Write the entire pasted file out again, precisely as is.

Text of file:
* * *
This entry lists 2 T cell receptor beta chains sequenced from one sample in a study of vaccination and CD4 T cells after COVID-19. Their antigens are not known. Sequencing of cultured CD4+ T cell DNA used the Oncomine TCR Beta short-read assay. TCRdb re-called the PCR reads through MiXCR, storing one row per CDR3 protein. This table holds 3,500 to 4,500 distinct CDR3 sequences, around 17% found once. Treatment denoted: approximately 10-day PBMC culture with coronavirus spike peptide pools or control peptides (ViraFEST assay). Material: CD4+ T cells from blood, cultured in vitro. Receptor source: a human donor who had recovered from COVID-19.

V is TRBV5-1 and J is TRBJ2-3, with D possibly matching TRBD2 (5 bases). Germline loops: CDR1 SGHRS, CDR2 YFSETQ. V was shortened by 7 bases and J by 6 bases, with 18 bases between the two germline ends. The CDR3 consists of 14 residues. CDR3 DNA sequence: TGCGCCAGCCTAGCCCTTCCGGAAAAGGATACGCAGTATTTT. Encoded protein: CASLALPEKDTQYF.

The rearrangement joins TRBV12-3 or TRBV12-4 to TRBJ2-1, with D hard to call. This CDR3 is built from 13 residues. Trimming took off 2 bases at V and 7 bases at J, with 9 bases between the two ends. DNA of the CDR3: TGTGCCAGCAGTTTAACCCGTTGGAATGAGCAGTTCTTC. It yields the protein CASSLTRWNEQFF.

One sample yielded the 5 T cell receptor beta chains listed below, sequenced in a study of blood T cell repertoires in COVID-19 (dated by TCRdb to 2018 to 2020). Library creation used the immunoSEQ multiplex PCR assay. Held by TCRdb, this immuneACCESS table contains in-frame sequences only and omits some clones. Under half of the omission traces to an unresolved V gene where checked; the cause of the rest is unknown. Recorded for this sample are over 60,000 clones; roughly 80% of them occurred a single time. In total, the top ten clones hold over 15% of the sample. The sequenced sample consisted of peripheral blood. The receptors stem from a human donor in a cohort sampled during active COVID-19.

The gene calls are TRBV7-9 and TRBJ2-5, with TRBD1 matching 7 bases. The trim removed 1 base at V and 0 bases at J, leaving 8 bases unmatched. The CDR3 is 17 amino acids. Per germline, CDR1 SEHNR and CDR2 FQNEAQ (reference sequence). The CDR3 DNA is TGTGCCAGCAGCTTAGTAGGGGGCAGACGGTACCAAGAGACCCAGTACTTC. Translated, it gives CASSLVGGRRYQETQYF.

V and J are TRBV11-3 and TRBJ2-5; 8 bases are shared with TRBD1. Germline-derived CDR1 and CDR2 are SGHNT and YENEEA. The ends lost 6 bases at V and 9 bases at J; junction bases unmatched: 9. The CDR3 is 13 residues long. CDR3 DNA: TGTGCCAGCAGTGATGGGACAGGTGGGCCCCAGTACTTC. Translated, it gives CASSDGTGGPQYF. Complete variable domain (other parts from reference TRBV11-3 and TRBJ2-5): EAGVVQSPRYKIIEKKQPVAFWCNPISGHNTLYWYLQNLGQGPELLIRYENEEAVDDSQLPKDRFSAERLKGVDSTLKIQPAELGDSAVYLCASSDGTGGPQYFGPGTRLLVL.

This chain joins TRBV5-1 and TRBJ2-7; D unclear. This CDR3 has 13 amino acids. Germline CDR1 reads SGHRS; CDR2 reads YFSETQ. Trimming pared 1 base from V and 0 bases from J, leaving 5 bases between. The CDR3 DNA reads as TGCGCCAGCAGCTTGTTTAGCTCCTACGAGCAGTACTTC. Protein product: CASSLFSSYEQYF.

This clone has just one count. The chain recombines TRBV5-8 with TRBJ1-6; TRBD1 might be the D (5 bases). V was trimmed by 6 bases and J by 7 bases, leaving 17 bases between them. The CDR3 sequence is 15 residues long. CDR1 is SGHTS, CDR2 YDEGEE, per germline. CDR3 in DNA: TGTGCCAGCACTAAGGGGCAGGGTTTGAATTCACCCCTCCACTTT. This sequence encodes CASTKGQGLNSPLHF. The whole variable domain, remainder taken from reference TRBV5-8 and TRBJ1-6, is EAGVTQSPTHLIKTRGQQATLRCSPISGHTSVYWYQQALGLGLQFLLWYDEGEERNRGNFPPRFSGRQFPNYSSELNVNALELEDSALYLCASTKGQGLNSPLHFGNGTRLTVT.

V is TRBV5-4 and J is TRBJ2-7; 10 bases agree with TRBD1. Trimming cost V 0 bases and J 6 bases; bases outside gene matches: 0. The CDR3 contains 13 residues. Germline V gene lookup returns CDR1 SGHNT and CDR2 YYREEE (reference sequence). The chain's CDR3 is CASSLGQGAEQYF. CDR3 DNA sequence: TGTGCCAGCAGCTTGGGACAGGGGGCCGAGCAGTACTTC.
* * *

This entry lists 2 T cell receptor beta chains sequenced from one sample in a study of vaccination and CD4 T cells after COVID-19. Their antigens are not known. Sequencing of cultured CD4+ T cell DNA used the Oncomine TCR Beta short-read assay. TCRdb re-called the PCR reads through MiXCR, storing one row per CDR3 protein. This table holds 3,500 to 4,500 distinct CDR3 sequences, around 17% found once. Treatment denoted: approximately 10-day PBMC culture with coronavirus spike peptide pools or control peptides (ViraFEST assay). Material: CD4+ T cells from blood, cultured in vitro. Receptor source: a human donor who had recovered from COVID-19.

V is TRBV5-1 and J is TRBJ2-3, with D possibly matching TRBD2 (5 bases). Germline loops: CDR1 SGHRS, CDR2 YFSETQ. V was shortened by 7 bases and J by 6 bases, with 18 bases between the two germline ends. The CDR3 consists of 14 residues. CDR3 DNA sequence: TGCGCCAGCCTAGCCCTTCCGGAAAAGGATACGCAGTATTTT. Encoded protein: CASLALPEKDTQYF.

The rearrangement joins TRBV12-3 or TRBV12-4 to TRBJ2-1, with D hard to call. This CDR3 is built from 13 residues. Trimming took off 2 bases at V and 7 bases at J, with 9 bases between the two ends. DNA of the CDR3: TGTGCCAGCAGTTTAACCCGTTGGAATGAGCAGTTCTTC. It yields the protein CASSLTRWNEQFF.

One sample yielded the 5 T cell receptor beta chains listed below, sequenced in a study of blood T cell repertoires in COVID-19 (dated by TCRdb to 2018 to 2020). Library creation used the immunoSEQ multiplex PCR assay. Held by TCRdb, this immuneACCESS table contains in-frame sequences only and omits some clones. Under half of the omission traces to an unresolved V gene where checked; the cause of the rest is unknown. Recorded for this sample are over 60,000 clones; roughly 80% of them occurred a single time. In total, the top ten clones hold over 15% of the sample. The sequenced sample consisted of peripheral blood. The receptors stem from a human donor in a cohort sampled during active COVID-19.

The gene calls are TRBV7-9 and TRBJ2-5, with TRBD1 matching 7 bases. The trim removed 1 base at V and 0 bases at J, leaving 8 bases unmatched. The CDR3 is 17 amino acids. Per germline, CDR1 SEHNR and CDR2 FQNEAQ (reference sequence). The CDR3 DNA is TGTGCCAGCAGCTTAGTAGGGGGCAGACGGTACCAAGAGACCCAGTACTTC. Translated, it gives CASSLVGGRRYQETQYF.

V and J are TRBV11-3 and TRBJ2-5; 8 bases are shared with TRBD1. Germline-derived CDR1 and CDR2 are SGHNT and YENEEA. The ends lost 6 bases at V and 9 bases at J; junction bases unmatched: 9. The CDR3 is 13 residues long. CDR3 DNA: TGTGCCAGCAGTGATGGGACAGGTGGGCCCCAGTACTTC. Translated, it gives CASSDGTGGPQYF. Complete variable domain (other parts from reference TRBV11-3 and TRBJ2-5): EAGVVQSPRYKIIEKKQPVAFWCNPISGHNTLYWYLQNLGQGPELLIRYENEEAVDDSQLPKDRFSAERLKGVDSTLKIQPAELGDSAVYLCASSDGTGGPQYFGPGTRLLVL.

This chain joins TRBV5-1 and TRBJ2-7; D unclear. This CDR3 has 13 amino acids. Germline CDR1 reads SGHRS; CDR2 reads YFSETQ. Trimming pared 1 base from V and 0 bases from J, leaving 5 bases between. The CDR3 DNA reads as TGCGCCAGCAGCTTGTTTAGCTCCTACGAGCAGTACTTC. Protein product: CASSLFSSYEQYF.

This clone has just one count. The chain recombines TRBV5-8 with TRBJ1-6; TRBD1 might be the D (5 bases). V was trimmed by 6 bases and J by 7 bases, leaving 17 bases between them. The CDR3 sequence is 15 residues long. CDR1 is SGHTS, CDR2 YDEGEE, per germline. CDR3 in DNA: TGTGCCAGCACTAAGGGGCAGGGTTTGAATTCACCCCTCCACTTT. This sequence encodes CASTKGQGLNSPLHF. The whole variable domain, remainder taken from reference TRBV5-8 and TRBJ1-6, is EAGVTQSPTHLIKTRGQQATLRCSPISGHTSVYWYQQALGLGLQFLLWYDEGEERNRGNFPPRFSGRQFPNYSSELNVNALELEDSALYLCASTKGQGLNSPLHFGNGTRLTVT.

V is TRBV5-4 and J is TRBJ2-7; 10 bases agree with TRBD1. Trimming cost V 0 bases and J 6 bases; bases outside gene matches: 0. The CDR3 contains 13 residues. Germline V gene lookup returns CDR1 SGHNT and CDR2 YYREEE (reference sequence). The chain's CDR3 is CASSLGQGAEQYF. CDR3 DNA sequence: TGTGCCAGCAGCTTGGGACAGGGGGCCGAGCAGTACTTC.